The arrival of television cut into movie house attendance in the 1950’s.  Theaters tried all sorts of novel approaches to counter the trend including promoting they were air conditioned, something most Council Bluffs houses weren’t at the time.  The Broadway was the first of the three to succumb.  Citing a lack of access to first run pictures the theater closed in 1960.  A plan was promoted by the Jaycees to turn the Broadway into home for a community theater, freeing Chanticleer from “doing plays at the Hotel Chieftain and the old city auditorium.”  The theater reopened as a movie house but closed again in 1962 over a contract problem with union projectionists.  Management claimed profit margins were so slim they couldn’t compete with the non-union projectionists of the Strand and Liberty.  The theater reopened again for a short time, but closed for good in 1963.  Kings Restaurant, known for their unique telephone-at-the-table ordering system and trademark cheese frenchee, took over the building.  Though not visible to the restaurant customer only the marquee and seats were removed.  A facade on the front and false ceiling inside hid the fact the old theater still existed behind the scenes.  Kings moved to North Broadway in the 1970s and the restaurant became The Pantry.  The building was razed as part of the downtown urban renewal project in 1976.  Sears Automotive was built on the site; the former Sears building is home to Excel Physical Therapy today.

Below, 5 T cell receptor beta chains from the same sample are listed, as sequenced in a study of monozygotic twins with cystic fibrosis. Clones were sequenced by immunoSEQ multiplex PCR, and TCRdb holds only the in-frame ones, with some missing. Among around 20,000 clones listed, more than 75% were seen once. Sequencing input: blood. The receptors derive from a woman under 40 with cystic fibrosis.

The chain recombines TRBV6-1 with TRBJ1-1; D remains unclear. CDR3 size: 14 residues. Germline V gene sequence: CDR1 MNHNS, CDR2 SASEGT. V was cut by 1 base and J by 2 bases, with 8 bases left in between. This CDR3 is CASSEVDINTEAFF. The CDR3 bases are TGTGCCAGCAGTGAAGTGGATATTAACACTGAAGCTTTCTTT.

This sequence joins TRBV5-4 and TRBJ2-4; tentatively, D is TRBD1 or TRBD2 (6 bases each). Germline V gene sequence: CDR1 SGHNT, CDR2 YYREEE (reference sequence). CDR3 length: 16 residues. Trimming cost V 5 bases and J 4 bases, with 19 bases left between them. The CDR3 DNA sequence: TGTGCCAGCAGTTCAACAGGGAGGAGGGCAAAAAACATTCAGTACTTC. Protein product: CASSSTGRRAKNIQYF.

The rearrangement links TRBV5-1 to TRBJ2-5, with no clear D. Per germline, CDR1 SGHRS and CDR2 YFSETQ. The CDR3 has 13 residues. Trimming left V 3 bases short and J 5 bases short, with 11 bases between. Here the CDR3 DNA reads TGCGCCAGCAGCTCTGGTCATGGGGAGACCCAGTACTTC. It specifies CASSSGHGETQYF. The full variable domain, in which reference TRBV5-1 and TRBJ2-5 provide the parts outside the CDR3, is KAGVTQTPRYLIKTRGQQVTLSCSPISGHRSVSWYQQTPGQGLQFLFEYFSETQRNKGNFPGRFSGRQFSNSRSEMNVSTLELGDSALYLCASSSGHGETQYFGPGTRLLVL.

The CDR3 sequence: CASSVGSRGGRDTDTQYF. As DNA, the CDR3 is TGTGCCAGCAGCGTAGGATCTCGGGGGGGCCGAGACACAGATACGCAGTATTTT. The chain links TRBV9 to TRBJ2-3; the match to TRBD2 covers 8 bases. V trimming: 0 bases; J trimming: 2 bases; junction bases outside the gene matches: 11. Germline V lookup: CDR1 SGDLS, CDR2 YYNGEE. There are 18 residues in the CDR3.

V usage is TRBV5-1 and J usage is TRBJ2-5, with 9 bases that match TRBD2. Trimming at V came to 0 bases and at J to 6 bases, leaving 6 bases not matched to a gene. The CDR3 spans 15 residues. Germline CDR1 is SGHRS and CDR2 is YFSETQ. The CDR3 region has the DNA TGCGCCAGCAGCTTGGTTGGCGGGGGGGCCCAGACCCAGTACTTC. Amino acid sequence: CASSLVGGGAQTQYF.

The Crest (former Liberty) lasted the longest with its niche showing adult movies.  The entire block was razed to make way for the Redland Building in the 1980s.    


    The Strand came to a fiery end.  At 10:30 p.m. Wednesday, December 11, 1974 a fire of electrical origin broke out that gutted the building, causing collapse of the roof and extensive damage. The blaze took until 4 a.m. to bring under control.  While the tall facade was only minimally damaged it was feared it might have been weakened and prone to collapse so traffic was routed off of Broadway, Council Bluffs’ main thoroughfare at that time.  While a number of business and community leaders stepped forward to spearhead a campaign to at least save the facade if not rebuild the theater no practical ideas emerged and the facade was partially knocked down so that traffic could return to Broadway.  Complete demolition took place in January.


Despite having entertained thousands of people over its 92 years the Strand actually had closed early the night of the fire— not a single ticket had been sold for its last show.


Movie Houses of the 60s: Strand, Broadway and Liberty Theaters

For 92 years a theater occupied the northeast corner of Sixth Street and West Broadway.  The ornate facade was added as part of a remodeling project in the late 1920s.


The lavish interior of the Strand was decorated with paintings, statuettes, detailed plasterwork, and soft lighting from elegant fixtures.


The Broadway Theater hosted graduations, speakers, and cooking demonstrations as well as movies.  It became Kings Restaurant in 1963.

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(Above 3 photos) Kings Restaurant patrons likely didn't realize above the lowered false ceiling remnants of the old threater remained largely untouched.

The Strand was destroyed by a fire of electrical origin December 11, 1974.

    (Story by Dr. Richard Warner)